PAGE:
OBSERVER's JULY 22nd BUS NOW IN KANIFING MUNICIPALITY
Friday, July 17, 2009
Based on the line of official demarcation, the Kanifing municipality commences from Abuko and it ends at the Denton Bridge, at the entrance of the country's capital city of Banjul.
If there is any place in The Gambia that represents this country's accomplishments in terms of business, it is undoubtedly the Kanifing municipality as it is arguably the most rapidly developing in every aspect of development - infrastructure, business, the standard of living of the people, which is inspired by the opportunities which abound, and the basic necessities of life, health service delivery, education, and recreational facilities, etc.
It is quite difficult, however, to defend this argument, but the KM mayor, Hon. Yankuba Kolley, strongly believes in an ingrained development orientation the people of his municipality have espoused from the pioneer of modern Gambia, the architect of the July 22nd Revolution, His Excellency Sheikh Professor Alhaji Dr Yahya Jammeh.
But the glory the Kanifing municipality currently basks in did not just come out of the blue; it was born out of years of hard work and dedication, the hallmark of 15 years of AFPRC/APRC administration, an administration that amplified the power of the bottom-top approach of development in this country.
Prior to 1994, the deficiencies in development within the KM, just like in the rest of the country, were so enormous that the people needed not only a well defined approach, but also the political commitment, and, above all, the rightful leadership to steer the affairs. As far as Mayor Kolley is concerned, "awareness is the cornerstone of development." And this, he acknowledged, is the first thing this government had worked on. In essence, awareness creation among the people had set the pace for them to know their right to demand what they want and to take part in the process of providing their needs.
Today, for instance, as one of the most latent of settlements in the municipality prior to the July 22nd Revolution, Abuko has carved an identity for itself. But this was not until it got the recognition it needed from government in terms of the provision of basic necessities. It was not until after 1994 that the children of Abuko had access to basic education, with the establishment of Abuko Lower Basic School.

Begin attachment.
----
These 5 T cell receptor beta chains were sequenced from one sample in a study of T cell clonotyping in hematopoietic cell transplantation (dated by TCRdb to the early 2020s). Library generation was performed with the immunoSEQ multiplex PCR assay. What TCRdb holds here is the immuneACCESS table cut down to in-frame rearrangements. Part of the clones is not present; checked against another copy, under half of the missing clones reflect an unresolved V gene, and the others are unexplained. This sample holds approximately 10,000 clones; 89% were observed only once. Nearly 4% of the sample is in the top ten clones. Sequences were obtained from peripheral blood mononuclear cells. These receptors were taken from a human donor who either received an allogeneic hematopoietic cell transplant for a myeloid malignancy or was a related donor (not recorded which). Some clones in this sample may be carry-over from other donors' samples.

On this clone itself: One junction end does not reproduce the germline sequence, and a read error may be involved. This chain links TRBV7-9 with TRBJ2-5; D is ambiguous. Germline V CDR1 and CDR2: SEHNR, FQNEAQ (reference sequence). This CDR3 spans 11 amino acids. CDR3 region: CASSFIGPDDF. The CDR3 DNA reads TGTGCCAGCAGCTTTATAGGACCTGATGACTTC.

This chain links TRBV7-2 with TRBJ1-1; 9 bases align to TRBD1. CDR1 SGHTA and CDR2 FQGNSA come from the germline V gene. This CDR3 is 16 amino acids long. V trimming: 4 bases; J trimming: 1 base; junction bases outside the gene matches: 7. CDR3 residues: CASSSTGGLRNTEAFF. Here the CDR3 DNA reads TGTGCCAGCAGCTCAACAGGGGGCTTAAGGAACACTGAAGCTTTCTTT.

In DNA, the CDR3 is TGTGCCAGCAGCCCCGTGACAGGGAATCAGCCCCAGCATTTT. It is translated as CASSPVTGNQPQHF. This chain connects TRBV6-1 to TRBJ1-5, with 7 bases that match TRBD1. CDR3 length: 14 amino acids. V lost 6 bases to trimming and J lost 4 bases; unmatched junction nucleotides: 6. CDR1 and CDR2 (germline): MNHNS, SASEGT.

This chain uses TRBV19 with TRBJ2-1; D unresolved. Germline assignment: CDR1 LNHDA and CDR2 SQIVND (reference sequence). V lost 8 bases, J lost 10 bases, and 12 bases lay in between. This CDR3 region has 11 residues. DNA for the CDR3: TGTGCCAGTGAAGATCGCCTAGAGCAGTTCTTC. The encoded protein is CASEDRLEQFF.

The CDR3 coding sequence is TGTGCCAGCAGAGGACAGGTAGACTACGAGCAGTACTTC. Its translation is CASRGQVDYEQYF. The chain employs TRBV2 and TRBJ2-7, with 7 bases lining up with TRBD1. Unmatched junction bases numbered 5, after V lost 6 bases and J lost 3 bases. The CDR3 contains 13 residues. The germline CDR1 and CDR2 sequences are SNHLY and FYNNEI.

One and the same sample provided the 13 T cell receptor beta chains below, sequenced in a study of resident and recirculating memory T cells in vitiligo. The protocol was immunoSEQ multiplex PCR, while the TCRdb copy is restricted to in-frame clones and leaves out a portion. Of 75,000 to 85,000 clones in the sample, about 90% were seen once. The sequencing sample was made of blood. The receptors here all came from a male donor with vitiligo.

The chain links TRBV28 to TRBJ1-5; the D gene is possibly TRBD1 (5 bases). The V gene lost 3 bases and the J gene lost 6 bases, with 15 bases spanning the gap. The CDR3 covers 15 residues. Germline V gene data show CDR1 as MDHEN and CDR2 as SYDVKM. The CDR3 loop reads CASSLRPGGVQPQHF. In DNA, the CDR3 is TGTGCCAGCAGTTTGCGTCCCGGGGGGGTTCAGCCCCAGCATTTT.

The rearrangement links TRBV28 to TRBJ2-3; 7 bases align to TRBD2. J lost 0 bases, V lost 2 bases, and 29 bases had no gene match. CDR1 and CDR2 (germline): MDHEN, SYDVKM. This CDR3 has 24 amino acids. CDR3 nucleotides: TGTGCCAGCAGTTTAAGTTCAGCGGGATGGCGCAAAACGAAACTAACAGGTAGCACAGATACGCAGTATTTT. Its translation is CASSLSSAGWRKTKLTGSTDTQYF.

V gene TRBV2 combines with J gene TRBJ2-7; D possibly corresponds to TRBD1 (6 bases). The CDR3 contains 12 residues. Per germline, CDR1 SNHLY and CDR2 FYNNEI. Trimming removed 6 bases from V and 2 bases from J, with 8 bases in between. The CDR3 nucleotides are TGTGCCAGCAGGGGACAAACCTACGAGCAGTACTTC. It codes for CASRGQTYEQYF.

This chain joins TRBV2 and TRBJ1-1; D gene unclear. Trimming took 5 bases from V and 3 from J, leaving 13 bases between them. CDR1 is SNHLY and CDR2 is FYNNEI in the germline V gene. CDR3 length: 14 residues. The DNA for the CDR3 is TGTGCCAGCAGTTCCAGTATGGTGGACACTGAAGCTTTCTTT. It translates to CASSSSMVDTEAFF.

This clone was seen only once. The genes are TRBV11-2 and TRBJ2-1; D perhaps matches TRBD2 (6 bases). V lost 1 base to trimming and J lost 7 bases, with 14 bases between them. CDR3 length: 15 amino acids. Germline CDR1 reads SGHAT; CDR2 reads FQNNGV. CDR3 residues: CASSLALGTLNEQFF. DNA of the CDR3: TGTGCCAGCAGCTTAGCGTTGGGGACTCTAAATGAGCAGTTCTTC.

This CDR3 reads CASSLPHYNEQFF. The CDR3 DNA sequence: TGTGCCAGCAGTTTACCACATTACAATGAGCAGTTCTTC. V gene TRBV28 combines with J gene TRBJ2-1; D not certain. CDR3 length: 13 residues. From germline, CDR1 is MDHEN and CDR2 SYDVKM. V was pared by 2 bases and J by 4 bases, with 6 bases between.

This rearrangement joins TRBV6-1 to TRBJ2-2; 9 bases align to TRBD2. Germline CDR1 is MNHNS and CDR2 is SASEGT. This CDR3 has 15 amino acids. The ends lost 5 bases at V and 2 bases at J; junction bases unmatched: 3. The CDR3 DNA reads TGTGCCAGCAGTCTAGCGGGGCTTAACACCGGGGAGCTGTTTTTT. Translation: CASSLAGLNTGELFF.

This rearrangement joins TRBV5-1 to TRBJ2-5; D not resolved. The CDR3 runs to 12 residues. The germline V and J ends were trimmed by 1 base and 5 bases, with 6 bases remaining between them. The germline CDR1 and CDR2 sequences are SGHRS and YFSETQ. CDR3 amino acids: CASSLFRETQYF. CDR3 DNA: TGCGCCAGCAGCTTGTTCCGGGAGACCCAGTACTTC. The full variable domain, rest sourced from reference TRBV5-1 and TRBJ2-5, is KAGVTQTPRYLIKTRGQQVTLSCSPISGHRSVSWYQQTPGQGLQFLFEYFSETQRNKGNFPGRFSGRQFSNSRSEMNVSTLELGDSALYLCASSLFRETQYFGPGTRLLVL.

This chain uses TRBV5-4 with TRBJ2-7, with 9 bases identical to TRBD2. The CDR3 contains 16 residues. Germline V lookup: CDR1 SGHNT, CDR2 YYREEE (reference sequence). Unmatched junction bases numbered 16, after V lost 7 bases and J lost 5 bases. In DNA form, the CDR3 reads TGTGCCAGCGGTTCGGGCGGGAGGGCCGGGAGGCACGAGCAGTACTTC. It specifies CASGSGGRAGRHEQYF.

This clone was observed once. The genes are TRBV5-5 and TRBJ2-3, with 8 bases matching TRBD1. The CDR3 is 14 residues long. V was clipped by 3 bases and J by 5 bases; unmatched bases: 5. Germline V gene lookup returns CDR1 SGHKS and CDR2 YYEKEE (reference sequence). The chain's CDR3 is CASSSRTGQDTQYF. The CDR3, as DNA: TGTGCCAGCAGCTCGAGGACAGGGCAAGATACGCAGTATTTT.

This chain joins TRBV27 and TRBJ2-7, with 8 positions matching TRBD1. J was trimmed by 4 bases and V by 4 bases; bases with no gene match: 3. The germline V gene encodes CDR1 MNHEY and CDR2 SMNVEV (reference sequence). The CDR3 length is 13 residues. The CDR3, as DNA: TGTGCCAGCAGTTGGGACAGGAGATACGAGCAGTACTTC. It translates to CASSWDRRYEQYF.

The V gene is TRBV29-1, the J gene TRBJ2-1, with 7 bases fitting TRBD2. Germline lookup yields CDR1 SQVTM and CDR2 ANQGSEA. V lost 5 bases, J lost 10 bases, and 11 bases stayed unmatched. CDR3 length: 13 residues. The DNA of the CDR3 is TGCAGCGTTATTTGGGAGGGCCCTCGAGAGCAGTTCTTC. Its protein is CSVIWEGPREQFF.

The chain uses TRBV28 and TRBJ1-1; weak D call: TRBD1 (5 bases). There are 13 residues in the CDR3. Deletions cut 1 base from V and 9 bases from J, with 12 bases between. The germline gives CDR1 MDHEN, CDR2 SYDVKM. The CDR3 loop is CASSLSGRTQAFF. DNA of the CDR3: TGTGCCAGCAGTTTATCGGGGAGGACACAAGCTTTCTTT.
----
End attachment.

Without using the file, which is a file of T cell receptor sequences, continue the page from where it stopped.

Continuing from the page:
The extraordinary feeling of the people of Abuko can best be described by their insistence on their choice of name for their new school. While the school is officially Abuko Lower Basic School, natives there, according to the head mistress of the school, Aminata Gassama, continue to insist on naming it after the president's father, Sulayman Junkung Jammeh Lower Basic School. "This is just a way of expressing their appreciation to him [President Jammeh] for his efforts in bringing an end to their years of hardship," head mistress, Aminata Gassama, told the Observer crew. Like many other schools built by this government, Abuko LBS also aims at eliminating the longstanding tradition of long distance trekking by students. As a matter of fact, very many children in Abuko had dropped out of school because of this, according to the head mistress.
"They were either frightened on their way to school, or, as in many occasions, they were attacked or their valuables confiscated from them. Many students reportedly returned home bare footed," She said. According to the school authorities here, President Jammeh had sponsored, single-handedly, the construction of an adjoining nursery school in the area, which is named after the president's late father.
In addition to a lower basic school, Abuko now has an upper basic school, offering the children there the chance to get that level of education, for the first time. Abuko Upper Basic School is one of the many schools that cropped up in the early days of the Revolution. Also, the Westfield-Mandinaba Road has added colour to this once dormant settlement. A new market, which is expected to boost business and change the outlook of Abuko significantly, is nearing completion.